It’s 9am in middle of Norway. 3am back home in Atlanta. I’m on a train from Oslo to Bergen listening to Kings of Convenience, one of my favorite artists who happens to be native to Norway. The train is pretty high up the cliffs and we are looking down on a breathtaking river and another steep and foresty cliff opposite ours. I’m not taking photos. I’m enjoying the view and my music. The mountains are incredible and offering a new tunnel for my ride every five minutes or so. I can’t get over just how green it is here. With as much water as Norway has, I should have expected it, although it’s hard to expect something you’ve never seen or known before. I’m blinded by the greenness all around. Every now and again I’ll see a boat tooting along, many more docked and remnants of old stranded boats alongside the water on the bank. Another tunnel. I think the tunnels make the green even more of a kick to the senses after emerging from the blackness.
I am still completely awe-struck by these mountains. Some look as if they have tar dripping down them, stains perhaps from something, I have no idea what. They make the Appalachian look dwarfish. They are incredibly humbling. A morbid thought: Why do people jump off of bridges onto the highway when they could use mountains like this instead? I suppose their goal isn’t beauty. Whenever I travel to a new country or region that is so vastly different than what I’ve seen before, my college geology course comes back to me. “I’ve never seen trees like these before!” “Look how the rocks have been weathered.” The details have faded from memory but the appreciation has been preserved. The power lines wrapping around the mountains look like silver garland on a Christmas tree. I wonder if the people who live in these houses we pass take this all for granted? Sometimes that’s the greatest benefit of being a traveller or tourist over a local. Fresh eyes.
I would love to come back and drive Norway in summer. If I had come a month earlier, I could have seen eighteen hours of daylight per day. I couldn’t even fathom. I’d explore all the well-walked paths I can see in the grasses, hike up these rocks, I imagine experience a few elk and perhaps even be able to find a boat to navigate their rivers. Thoughts of these things are so far away from home for me. I’m a city girl. A city girl who finds immense pleasure and solace in nature. Norway offers more than it’s fair share of it. How many farmers do you think there are in the world? I’m beginning to understand a little more of the appeal of WWOOF (World Wide Opportunities on Organic Farms program) — farms where you can work in exchange for food and boarding. I could only imagine how rewarding that could feel, contributing to a foreign community first-hand, versus just passing through.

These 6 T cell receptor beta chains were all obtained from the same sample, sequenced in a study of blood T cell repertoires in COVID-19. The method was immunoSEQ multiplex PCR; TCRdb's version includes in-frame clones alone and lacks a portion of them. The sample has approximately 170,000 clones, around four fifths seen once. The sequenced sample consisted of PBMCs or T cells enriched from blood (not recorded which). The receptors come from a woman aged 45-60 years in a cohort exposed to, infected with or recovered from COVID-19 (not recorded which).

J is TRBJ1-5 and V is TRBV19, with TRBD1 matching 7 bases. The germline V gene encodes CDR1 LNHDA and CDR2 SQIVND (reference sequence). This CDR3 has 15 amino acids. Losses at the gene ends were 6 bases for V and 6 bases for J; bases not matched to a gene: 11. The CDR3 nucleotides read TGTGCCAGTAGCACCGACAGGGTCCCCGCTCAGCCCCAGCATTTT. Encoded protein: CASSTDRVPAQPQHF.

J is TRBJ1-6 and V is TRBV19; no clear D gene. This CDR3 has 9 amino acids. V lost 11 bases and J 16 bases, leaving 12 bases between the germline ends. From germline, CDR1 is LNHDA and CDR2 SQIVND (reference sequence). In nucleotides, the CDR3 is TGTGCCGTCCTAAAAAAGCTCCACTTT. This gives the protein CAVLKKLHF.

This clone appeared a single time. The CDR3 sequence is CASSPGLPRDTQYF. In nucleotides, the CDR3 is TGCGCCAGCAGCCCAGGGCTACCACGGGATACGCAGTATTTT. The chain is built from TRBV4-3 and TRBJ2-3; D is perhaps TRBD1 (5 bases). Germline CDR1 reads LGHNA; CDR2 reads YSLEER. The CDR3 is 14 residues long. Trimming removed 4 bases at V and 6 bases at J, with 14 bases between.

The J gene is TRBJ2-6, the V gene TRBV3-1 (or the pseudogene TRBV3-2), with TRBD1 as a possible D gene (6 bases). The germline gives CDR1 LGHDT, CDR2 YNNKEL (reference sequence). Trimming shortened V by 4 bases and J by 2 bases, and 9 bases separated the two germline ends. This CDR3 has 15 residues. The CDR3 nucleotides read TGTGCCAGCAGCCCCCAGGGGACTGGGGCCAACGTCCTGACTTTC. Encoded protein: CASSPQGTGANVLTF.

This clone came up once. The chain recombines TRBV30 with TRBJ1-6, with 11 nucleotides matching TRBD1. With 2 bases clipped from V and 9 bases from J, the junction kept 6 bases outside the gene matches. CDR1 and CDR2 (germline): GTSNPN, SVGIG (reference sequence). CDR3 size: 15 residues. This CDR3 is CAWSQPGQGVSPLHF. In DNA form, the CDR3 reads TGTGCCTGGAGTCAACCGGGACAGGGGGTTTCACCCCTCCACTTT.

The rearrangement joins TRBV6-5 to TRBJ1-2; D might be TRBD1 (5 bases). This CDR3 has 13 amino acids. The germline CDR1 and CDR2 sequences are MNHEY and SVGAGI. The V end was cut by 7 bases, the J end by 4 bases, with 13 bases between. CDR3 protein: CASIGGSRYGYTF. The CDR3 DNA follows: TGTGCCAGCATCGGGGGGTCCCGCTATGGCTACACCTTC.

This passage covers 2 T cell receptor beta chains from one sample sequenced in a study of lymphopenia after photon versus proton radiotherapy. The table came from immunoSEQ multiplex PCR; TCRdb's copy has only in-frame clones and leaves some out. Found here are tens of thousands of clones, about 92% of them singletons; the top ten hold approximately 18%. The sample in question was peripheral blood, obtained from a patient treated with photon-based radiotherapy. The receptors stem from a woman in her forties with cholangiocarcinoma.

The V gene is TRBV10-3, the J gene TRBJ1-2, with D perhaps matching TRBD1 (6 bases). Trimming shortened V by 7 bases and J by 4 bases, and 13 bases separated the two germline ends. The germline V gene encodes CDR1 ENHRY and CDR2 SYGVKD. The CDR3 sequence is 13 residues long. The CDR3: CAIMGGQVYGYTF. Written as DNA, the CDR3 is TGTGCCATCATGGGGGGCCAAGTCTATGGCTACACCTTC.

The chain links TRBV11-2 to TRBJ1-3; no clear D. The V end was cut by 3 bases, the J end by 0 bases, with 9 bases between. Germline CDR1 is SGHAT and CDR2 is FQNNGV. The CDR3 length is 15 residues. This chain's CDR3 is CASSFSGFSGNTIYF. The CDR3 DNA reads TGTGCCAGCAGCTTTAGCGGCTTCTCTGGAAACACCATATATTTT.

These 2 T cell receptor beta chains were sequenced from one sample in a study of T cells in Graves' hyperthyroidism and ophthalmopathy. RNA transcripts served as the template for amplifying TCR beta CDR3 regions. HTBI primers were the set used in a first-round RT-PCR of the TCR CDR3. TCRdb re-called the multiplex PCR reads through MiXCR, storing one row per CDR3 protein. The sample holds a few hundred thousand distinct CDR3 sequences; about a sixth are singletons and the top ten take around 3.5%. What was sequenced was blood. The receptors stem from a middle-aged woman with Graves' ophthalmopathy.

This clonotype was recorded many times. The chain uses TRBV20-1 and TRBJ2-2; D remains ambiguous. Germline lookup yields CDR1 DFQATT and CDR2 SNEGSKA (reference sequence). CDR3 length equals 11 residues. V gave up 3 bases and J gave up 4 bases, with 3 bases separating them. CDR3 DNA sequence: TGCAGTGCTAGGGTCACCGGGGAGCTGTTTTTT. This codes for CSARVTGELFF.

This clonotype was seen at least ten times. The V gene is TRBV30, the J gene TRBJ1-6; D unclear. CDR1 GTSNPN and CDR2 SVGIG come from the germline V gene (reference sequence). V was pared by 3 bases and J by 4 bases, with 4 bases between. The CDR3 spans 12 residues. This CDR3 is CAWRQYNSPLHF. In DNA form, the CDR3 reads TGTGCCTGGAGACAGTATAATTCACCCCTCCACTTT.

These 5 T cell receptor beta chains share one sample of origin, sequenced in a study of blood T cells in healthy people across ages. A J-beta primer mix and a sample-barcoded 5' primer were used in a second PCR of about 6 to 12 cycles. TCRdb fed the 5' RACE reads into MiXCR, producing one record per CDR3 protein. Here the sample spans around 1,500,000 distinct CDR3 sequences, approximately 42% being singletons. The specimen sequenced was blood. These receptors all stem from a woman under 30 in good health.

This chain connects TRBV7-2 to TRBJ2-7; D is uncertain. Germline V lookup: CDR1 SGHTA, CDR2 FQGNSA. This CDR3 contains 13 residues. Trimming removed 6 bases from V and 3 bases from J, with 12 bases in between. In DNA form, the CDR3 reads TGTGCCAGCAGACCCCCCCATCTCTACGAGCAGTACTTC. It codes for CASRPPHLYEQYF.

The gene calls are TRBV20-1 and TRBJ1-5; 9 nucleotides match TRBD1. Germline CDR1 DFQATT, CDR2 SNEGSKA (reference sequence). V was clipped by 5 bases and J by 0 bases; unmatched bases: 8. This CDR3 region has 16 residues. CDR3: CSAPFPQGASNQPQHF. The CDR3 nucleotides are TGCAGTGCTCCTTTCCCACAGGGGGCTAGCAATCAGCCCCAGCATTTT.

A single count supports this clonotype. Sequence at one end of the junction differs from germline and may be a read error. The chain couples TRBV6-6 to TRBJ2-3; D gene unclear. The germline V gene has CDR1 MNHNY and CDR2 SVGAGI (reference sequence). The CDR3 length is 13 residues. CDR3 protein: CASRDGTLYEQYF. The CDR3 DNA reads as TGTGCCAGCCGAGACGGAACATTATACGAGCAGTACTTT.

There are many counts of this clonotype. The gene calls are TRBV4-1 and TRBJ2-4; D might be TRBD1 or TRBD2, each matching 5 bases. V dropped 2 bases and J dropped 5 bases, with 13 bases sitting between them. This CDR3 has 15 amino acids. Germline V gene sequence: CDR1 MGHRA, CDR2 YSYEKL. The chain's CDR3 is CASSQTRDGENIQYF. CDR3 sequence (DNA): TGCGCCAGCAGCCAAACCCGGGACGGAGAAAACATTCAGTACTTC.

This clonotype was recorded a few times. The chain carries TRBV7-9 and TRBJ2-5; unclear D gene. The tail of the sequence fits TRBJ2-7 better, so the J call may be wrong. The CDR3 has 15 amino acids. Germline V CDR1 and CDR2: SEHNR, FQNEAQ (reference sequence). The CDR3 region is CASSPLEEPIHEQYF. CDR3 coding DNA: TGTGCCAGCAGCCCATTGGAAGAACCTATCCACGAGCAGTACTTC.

The prices in Norway really are killing me. I was already having some issues staying on budget in mainland Europe. It will require sacrifice and a lot of strategy to make it through these Scandinavian segments. Some well-spent money? Adding the “Komfort” class to my train ticket to Bergen. The train is out part of the way to Bergen so they put us on a bus to Honefoss which wasn’t a problem because I was still out of it also at 6am. Switching to the train, I had a little difficulty finding where my seat was as this was the first commuter train ride I’ve yet to do. I quickly discovered the cars were numbered and that “Vogn” on my ticket must be the car number, followed by “Plass” which was my seat. The gentleman on the train told us to sit anywhere within the appropriate sections. I dropped my bags onto a seat in the Komfort class as the crowd that had boarded after me proceeded forward. I was a bit nervous I was in the wrong section since so many people were sitting up front and there were only about six people in the Komfort section but when the staff member came along to stamp our tickets, I was just fine! It’s so nice to have legroom, a table and free coffee and tea! I can’t remember the price increase off-hand but I feel like I only paid about $5 USD above base price to add Komfort to the six-hour segment. Worth every penny.